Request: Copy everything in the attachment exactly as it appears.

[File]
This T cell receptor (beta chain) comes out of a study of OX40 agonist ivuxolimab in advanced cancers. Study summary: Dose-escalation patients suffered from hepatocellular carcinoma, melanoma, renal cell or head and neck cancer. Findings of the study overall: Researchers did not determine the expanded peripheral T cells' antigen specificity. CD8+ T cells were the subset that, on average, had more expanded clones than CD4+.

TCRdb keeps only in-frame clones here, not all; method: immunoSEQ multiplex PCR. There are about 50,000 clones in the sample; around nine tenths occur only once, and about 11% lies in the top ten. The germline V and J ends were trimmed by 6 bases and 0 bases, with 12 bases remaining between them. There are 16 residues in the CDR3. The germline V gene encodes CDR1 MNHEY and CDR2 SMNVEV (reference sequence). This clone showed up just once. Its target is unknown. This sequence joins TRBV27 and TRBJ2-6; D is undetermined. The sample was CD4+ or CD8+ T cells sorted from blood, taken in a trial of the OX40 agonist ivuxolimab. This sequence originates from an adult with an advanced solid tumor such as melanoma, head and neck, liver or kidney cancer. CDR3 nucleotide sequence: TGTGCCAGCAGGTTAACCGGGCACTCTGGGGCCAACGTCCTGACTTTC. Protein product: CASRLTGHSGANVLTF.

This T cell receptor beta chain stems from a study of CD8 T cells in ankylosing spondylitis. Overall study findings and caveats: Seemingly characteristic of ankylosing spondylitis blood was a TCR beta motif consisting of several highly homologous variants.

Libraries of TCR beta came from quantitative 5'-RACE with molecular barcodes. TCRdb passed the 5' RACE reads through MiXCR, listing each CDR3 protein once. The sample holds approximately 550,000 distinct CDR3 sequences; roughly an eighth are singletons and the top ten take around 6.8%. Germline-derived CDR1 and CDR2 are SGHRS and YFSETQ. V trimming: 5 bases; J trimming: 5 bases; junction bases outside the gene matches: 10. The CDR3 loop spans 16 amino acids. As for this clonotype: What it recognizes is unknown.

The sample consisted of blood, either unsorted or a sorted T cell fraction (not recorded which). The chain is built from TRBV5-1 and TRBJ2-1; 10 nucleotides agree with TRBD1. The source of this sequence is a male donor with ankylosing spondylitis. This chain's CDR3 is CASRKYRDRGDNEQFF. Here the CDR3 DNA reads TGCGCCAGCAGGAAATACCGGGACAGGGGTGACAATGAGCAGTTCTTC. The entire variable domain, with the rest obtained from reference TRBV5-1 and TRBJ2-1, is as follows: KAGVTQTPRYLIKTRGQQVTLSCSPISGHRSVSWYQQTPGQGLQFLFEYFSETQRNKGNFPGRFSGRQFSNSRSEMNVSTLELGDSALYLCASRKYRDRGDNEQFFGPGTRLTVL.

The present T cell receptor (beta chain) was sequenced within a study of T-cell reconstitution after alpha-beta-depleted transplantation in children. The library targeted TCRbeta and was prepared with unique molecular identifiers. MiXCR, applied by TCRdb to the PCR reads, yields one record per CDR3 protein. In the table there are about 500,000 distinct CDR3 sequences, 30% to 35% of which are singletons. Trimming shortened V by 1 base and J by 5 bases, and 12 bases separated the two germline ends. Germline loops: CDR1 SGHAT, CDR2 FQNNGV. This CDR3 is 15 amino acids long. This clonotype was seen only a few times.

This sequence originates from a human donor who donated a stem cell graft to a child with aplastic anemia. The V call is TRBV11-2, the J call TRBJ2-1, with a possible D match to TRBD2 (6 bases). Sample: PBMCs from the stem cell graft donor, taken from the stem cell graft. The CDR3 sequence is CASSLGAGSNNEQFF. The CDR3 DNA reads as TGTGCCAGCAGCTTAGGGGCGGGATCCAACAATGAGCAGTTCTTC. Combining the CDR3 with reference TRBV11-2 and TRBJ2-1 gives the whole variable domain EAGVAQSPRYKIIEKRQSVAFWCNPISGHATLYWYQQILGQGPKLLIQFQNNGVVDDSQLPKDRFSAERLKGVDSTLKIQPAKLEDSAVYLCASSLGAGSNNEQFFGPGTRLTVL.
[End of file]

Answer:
This T cell receptor (beta chain) comes out of a study of OX40 agonist ivuxolimab in advanced cancers. Study summary: Dose-escalation patients suffered from hepatocellular carcinoma, melanoma, renal cell or head and neck cancer. Findings of the study overall: Researchers did not determine the expanded peripheral T cells' antigen specificity. CD8+ T cells were the subset that, on average, had more expanded clones than CD4+.

TCRdb keeps only in-frame clones here, not all; method: immunoSEQ multiplex PCR. There are about 50,000 clones in the sample; around nine tenths occur only once, and about 11% lies in the top ten. The germline V and J ends were trimmed by 6 bases and 0 bases, with 12 bases remaining between them. There are 16 residues in the CDR3. The germline V gene encodes CDR1 MNHEY and CDR2 SMNVEV (reference sequence). This clone showed up just once. Its target is unknown. This sequence joins TRBV27 and TRBJ2-6; D is undetermined. The sample was CD4+ or CD8+ T cells sorted from blood, taken in a trial of the OX40 agonist ivuxolimab. This sequence originates from an adult with an advanced solid tumor such as melanoma, head and neck, liver or kidney cancer. CDR3 nucleotide sequence: TGTGCCAGCAGGTTAACCGGGCACTCTGGGGCCAACGTCCTGACTTTC. Protein product: CASRLTGHSGANVLTF.

This T cell receptor beta chain stems from a study of CD8 T cells in ankylosing spondylitis. Overall study findings and caveats: Seemingly characteristic of ankylosing spondylitis blood was a TCR beta motif consisting of several highly homologous variants.

Libraries of TCR beta came from quantitative 5'-RACE with molecular barcodes. TCRdb passed the 5' RACE reads through MiXCR, listing each CDR3 protein once. The sample holds approximately 550,000 distinct CDR3 sequences; roughly an eighth are singletons and the top ten take around 6.8%. Germline-derived CDR1 and CDR2 are SGHRS and YFSETQ. V trimming: 5 bases; J trimming: 5 bases; junction bases outside the gene matches: 10. The CDR3 loop spans 16 amino acids. As for this clonotype: What it recognizes is unknown.

The sample consisted of blood, either unsorted or a sorted T cell fraction (not recorded which). The chain is built from TRBV5-1 and TRBJ2-1; 10 nucleotides agree with TRBD1. The source of this sequence is a male donor with ankylosing spondylitis. This chain's CDR3 is CASRKYRDRGDNEQFF. Here the CDR3 DNA reads TGCGCCAGCAGGAAATACCGGGACAGGGGTGACAATGAGCAGTTCTTC. The entire variable domain, with the rest obtained from reference TRBV5-1 and TRBJ2-1, is as follows: KAGVTQTPRYLIKTRGQQVTLSCSPISGHRSVSWYQQTPGQGLQFLFEYFSETQRNKGNFPGRFSGRQFSNSRSEMNVSTLELGDSALYLCASRKYRDRGDNEQFFGPGTRLTVL.

The present T cell receptor (beta chain) was sequenced within a study of T-cell reconstitution after alpha-beta-depleted transplantation in children. The library targeted TCRbeta and was prepared with unique molecular identifiers. MiXCR, applied by TCRdb to the PCR reads, yields one record per CDR3 protein. In the table there are about 500,000 distinct CDR3 sequences, 30% to 35% of which are singletons. Trimming shortened V by 1 base and J by 5 bases, and 12 bases separated the two germline ends. Germline loops: CDR1 SGHAT, CDR2 FQNNGV. This CDR3 is 15 amino acids long. This clonotype was seen only a few times.

This sequence originates from a human donor who donated a stem cell graft to a child with aplastic anemia. The V call is TRBV11-2, the J call TRBJ2-1, with a possible D match to TRBD2 (6 bases). Sample: PBMCs from the stem cell graft donor, taken from the stem cell graft. The CDR3 sequence is CASSLGAGSNNEQFF. The CDR3 DNA reads as TGTGCCAGCAGCTTAGGGGCGGGATCCAACAATGAGCAGTTCTTC. Combining the CDR3 with reference TRBV11-2 and TRBJ2-1 gives the whole variable domain EAGVAQSPRYKIIEKRQSVAFWCNPISGHATLYWYQQILGQGPKLLIQFQNNGVVDDSQLPKDRFSAERLKGVDSTLKIQPAKLEDSAVYLCASSLGAGSNNEQFFGPGTRLTVL.